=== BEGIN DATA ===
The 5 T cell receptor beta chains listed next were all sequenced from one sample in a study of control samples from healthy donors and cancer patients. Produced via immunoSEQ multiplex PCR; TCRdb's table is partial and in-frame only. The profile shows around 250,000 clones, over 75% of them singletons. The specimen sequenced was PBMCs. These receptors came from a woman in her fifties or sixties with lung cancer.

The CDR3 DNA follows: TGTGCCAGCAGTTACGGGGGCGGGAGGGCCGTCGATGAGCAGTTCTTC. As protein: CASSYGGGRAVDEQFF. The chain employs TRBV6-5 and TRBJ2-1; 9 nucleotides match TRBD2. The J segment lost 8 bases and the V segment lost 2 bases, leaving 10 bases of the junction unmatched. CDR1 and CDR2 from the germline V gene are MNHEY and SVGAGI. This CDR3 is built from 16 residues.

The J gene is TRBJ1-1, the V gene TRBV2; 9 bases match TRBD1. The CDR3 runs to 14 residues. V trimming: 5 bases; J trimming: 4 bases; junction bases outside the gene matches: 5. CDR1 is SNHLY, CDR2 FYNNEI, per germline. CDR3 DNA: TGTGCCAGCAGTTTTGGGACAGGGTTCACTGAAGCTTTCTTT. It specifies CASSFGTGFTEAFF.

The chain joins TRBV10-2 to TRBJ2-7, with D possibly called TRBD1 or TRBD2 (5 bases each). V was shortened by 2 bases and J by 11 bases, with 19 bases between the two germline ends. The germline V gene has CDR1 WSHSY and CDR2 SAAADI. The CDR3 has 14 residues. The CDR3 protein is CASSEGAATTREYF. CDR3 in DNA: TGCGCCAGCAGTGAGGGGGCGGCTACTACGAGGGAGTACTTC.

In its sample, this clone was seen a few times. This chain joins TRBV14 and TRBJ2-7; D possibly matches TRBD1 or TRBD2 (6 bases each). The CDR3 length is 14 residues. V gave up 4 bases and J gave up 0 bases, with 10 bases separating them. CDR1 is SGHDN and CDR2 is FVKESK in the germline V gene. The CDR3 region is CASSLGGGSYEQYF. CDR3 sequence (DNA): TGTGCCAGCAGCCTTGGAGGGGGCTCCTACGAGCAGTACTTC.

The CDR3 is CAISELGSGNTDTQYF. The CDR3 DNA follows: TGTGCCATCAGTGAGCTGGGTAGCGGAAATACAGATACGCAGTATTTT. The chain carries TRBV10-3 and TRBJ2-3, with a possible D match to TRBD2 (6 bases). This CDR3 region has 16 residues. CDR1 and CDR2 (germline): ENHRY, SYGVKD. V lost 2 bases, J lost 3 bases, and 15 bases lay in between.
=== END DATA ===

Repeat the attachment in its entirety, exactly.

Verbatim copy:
The 5 T cell receptor beta chains listed next were all sequenced from one sample in a study of control samples from healthy donors and cancer patients. Produced via immunoSEQ multiplex PCR; TCRdb's table is partial and in-frame only. The profile shows around 250,000 clones, over 75% of them singletons. The specimen sequenced was PBMCs. These receptors came from a woman in her fifties or sixties with lung cancer.

The CDR3 DNA follows: TGTGCCAGCAGTTACGGGGGCGGGAGGGCCGTCGATGAGCAGTTCTTC. As protein: CASSYGGGRAVDEQFF. The chain employs TRBV6-5 and TRBJ2-1; 9 nucleotides match TRBD2. The J segment lost 8 bases and the V segment lost 2 bases, leaving 10 bases of the junction unmatched. CDR1 and CDR2 from the germline V gene are MNHEY and SVGAGI. This CDR3 is built from 16 residues.

The J gene is TRBJ1-1, the V gene TRBV2; 9 bases match TRBD1. The CDR3 runs to 14 residues. V trimming: 5 bases; J trimming: 4 bases; junction bases outside the gene matches: 5. CDR1 is SNHLY, CDR2 FYNNEI, per germline. CDR3 DNA: TGTGCCAGCAGTTTTGGGACAGGGTTCACTGAAGCTTTCTTT. It specifies CASSFGTGFTEAFF.

The chain joins TRBV10-2 to TRBJ2-7, with D possibly called TRBD1 or TRBD2 (5 bases each). V was shortened by 2 bases and J by 11 bases, with 19 bases between the two germline ends. The germline V gene has CDR1 WSHSY and CDR2 SAAADI. The CDR3 has 14 residues. The CDR3 protein is CASSEGAATTREYF. CDR3 in DNA: TGCGCCAGCAGTGAGGGGGCGGCTACTACGAGGGAGTACTTC.

In its sample, this clone was seen a few times. This chain joins TRBV14 and TRBJ2-7; D possibly matches TRBD1 or TRBD2 (6 bases each). The CDR3 length is 14 residues. V gave up 4 bases and J gave up 0 bases, with 10 bases separating them. CDR1 is SGHDN and CDR2 is FVKESK in the germline V gene. The CDR3 region is CASSLGGGSYEQYF. CDR3 sequence (DNA): TGTGCCAGCAGCCTTGGAGGGGGCTCCTACGAGCAGTACTTC.

The CDR3 is CAISELGSGNTDTQYF. The CDR3 DNA follows: TGTGCCATCAGTGAGCTGGGTAGCGGAAATACAGATACGCAGTATTTT. The chain carries TRBV10-3 and TRBJ2-3, with a possible D match to TRBD2 (6 bases). This CDR3 region has 16 residues. CDR1 and CDR2 (germline): ENHRY, SYGVKD. V lost 2 bases, J lost 3 bases, and 15 bases lay in between.